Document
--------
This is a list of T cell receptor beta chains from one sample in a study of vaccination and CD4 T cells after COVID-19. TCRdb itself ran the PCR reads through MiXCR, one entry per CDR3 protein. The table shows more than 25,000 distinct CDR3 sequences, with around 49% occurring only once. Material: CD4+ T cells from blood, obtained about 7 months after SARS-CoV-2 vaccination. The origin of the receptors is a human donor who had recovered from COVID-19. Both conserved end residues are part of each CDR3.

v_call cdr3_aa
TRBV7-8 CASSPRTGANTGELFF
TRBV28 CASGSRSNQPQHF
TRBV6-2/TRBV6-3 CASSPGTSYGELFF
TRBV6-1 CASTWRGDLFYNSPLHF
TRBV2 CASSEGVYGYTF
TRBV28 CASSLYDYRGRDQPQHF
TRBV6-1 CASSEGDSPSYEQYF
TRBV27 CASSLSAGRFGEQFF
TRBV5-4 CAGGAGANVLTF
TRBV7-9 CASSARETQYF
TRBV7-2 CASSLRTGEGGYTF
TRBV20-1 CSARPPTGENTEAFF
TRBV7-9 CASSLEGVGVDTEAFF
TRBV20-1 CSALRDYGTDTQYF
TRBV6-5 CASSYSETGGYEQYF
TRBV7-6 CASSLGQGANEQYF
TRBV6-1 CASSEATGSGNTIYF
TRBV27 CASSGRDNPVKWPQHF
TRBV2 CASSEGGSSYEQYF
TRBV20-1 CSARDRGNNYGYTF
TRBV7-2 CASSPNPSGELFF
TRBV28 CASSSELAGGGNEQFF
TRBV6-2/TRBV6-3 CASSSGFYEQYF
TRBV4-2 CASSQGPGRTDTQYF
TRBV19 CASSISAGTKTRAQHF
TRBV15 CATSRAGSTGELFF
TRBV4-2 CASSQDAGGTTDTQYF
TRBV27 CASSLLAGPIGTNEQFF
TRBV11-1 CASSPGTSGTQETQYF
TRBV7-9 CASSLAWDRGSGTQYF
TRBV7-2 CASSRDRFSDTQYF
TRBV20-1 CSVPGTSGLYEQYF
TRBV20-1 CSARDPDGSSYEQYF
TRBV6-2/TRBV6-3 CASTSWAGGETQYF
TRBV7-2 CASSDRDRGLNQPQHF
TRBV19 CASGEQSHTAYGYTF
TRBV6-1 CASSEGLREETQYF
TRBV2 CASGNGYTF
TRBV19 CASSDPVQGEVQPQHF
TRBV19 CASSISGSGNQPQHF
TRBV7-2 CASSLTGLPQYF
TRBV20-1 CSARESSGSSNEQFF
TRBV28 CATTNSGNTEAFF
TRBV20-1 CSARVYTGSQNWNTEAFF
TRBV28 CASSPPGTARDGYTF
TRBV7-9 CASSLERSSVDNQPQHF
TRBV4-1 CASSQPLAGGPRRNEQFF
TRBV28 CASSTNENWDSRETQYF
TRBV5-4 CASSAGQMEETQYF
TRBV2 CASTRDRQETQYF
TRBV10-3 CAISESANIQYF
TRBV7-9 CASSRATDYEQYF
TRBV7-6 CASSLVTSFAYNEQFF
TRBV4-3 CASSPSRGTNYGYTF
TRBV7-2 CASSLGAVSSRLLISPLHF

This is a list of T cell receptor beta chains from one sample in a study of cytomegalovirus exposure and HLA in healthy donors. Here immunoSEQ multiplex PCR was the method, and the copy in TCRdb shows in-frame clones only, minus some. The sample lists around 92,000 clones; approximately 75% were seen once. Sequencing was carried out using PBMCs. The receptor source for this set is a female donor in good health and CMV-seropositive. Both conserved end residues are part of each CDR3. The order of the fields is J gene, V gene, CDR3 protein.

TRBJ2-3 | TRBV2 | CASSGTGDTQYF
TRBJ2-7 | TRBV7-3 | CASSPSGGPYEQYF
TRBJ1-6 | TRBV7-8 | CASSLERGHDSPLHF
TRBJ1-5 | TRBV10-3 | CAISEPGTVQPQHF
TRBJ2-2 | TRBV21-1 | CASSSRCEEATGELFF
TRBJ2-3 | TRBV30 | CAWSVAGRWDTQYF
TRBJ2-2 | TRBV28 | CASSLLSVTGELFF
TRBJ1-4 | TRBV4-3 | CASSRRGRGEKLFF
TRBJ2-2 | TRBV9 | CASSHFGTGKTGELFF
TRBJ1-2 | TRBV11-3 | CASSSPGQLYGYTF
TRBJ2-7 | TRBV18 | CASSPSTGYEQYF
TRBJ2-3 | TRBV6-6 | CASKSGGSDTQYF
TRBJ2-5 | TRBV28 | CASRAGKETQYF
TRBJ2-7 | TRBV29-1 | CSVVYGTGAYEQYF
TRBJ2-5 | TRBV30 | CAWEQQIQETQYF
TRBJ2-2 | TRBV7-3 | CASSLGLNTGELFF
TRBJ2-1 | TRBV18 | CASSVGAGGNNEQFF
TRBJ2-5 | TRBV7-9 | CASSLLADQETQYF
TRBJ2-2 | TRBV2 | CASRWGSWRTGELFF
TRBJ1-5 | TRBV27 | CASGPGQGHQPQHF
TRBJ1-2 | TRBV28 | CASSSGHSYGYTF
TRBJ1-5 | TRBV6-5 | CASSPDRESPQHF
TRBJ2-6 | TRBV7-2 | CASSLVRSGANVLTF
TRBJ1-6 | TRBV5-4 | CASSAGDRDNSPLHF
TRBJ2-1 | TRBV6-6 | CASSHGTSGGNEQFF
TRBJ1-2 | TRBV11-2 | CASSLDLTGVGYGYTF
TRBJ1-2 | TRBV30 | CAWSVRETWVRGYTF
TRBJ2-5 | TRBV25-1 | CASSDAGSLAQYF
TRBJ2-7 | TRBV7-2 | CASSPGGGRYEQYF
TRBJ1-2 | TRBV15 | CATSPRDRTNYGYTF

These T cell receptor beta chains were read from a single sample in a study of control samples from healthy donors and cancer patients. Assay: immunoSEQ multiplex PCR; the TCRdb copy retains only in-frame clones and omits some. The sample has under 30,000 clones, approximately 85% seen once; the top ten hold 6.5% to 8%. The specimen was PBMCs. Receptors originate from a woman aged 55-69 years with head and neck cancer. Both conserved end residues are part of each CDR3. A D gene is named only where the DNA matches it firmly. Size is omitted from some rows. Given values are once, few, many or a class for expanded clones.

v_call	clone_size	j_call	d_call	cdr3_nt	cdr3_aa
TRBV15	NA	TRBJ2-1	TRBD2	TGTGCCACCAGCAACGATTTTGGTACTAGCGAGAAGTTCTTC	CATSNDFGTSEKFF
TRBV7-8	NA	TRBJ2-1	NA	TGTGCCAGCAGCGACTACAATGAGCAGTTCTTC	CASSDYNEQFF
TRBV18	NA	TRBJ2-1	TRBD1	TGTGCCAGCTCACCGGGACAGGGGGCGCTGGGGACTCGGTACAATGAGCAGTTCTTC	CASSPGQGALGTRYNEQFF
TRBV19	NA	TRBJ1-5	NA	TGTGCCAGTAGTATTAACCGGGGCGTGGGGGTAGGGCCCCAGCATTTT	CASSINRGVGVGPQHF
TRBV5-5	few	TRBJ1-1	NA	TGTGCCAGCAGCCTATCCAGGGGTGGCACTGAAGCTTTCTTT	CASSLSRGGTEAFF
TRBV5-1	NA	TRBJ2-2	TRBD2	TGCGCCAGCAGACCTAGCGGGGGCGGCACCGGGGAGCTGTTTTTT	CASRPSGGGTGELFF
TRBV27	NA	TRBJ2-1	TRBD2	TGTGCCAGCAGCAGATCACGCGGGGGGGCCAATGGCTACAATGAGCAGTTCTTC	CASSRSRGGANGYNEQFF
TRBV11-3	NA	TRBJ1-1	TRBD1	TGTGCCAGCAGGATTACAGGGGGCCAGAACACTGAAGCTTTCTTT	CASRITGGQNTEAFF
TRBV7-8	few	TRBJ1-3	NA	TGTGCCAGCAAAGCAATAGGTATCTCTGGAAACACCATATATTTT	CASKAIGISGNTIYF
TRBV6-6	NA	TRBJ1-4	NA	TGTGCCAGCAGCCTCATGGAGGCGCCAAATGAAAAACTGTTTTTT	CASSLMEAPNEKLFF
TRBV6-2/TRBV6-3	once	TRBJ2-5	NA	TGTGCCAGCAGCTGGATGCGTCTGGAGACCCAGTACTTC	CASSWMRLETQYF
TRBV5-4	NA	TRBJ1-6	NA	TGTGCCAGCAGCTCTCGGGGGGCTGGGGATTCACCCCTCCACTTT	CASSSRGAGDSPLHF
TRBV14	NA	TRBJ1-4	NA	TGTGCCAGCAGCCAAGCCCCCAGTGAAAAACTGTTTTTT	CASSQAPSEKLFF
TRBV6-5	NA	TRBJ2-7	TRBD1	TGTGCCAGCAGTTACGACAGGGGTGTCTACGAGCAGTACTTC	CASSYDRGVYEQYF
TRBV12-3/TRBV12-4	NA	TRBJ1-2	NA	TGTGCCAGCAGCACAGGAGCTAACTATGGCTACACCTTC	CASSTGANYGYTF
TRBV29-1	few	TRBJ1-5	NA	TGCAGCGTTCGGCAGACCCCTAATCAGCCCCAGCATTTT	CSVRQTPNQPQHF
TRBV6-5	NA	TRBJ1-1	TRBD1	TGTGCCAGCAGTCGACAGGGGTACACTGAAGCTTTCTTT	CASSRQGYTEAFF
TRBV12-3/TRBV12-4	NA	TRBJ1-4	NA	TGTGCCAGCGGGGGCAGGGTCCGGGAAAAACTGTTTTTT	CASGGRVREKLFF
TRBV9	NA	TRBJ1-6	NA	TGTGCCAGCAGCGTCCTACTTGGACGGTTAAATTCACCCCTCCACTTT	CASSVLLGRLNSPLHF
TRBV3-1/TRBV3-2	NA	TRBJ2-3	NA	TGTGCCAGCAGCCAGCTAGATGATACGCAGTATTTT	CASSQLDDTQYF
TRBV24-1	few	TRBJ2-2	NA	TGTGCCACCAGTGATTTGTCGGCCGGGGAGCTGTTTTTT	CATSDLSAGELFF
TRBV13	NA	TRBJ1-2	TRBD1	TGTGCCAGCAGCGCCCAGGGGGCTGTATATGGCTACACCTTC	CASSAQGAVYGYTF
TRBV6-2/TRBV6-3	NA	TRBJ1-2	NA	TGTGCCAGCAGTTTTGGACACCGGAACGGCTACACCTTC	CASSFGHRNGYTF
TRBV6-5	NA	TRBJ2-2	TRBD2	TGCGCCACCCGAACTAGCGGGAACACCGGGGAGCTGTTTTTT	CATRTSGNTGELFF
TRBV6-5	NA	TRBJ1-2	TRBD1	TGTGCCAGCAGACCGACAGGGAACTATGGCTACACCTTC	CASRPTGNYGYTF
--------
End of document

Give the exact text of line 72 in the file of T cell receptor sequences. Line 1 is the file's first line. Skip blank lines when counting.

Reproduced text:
TRBJ2-7 | TRBV29-1 | CSVVYGTGAYEQYF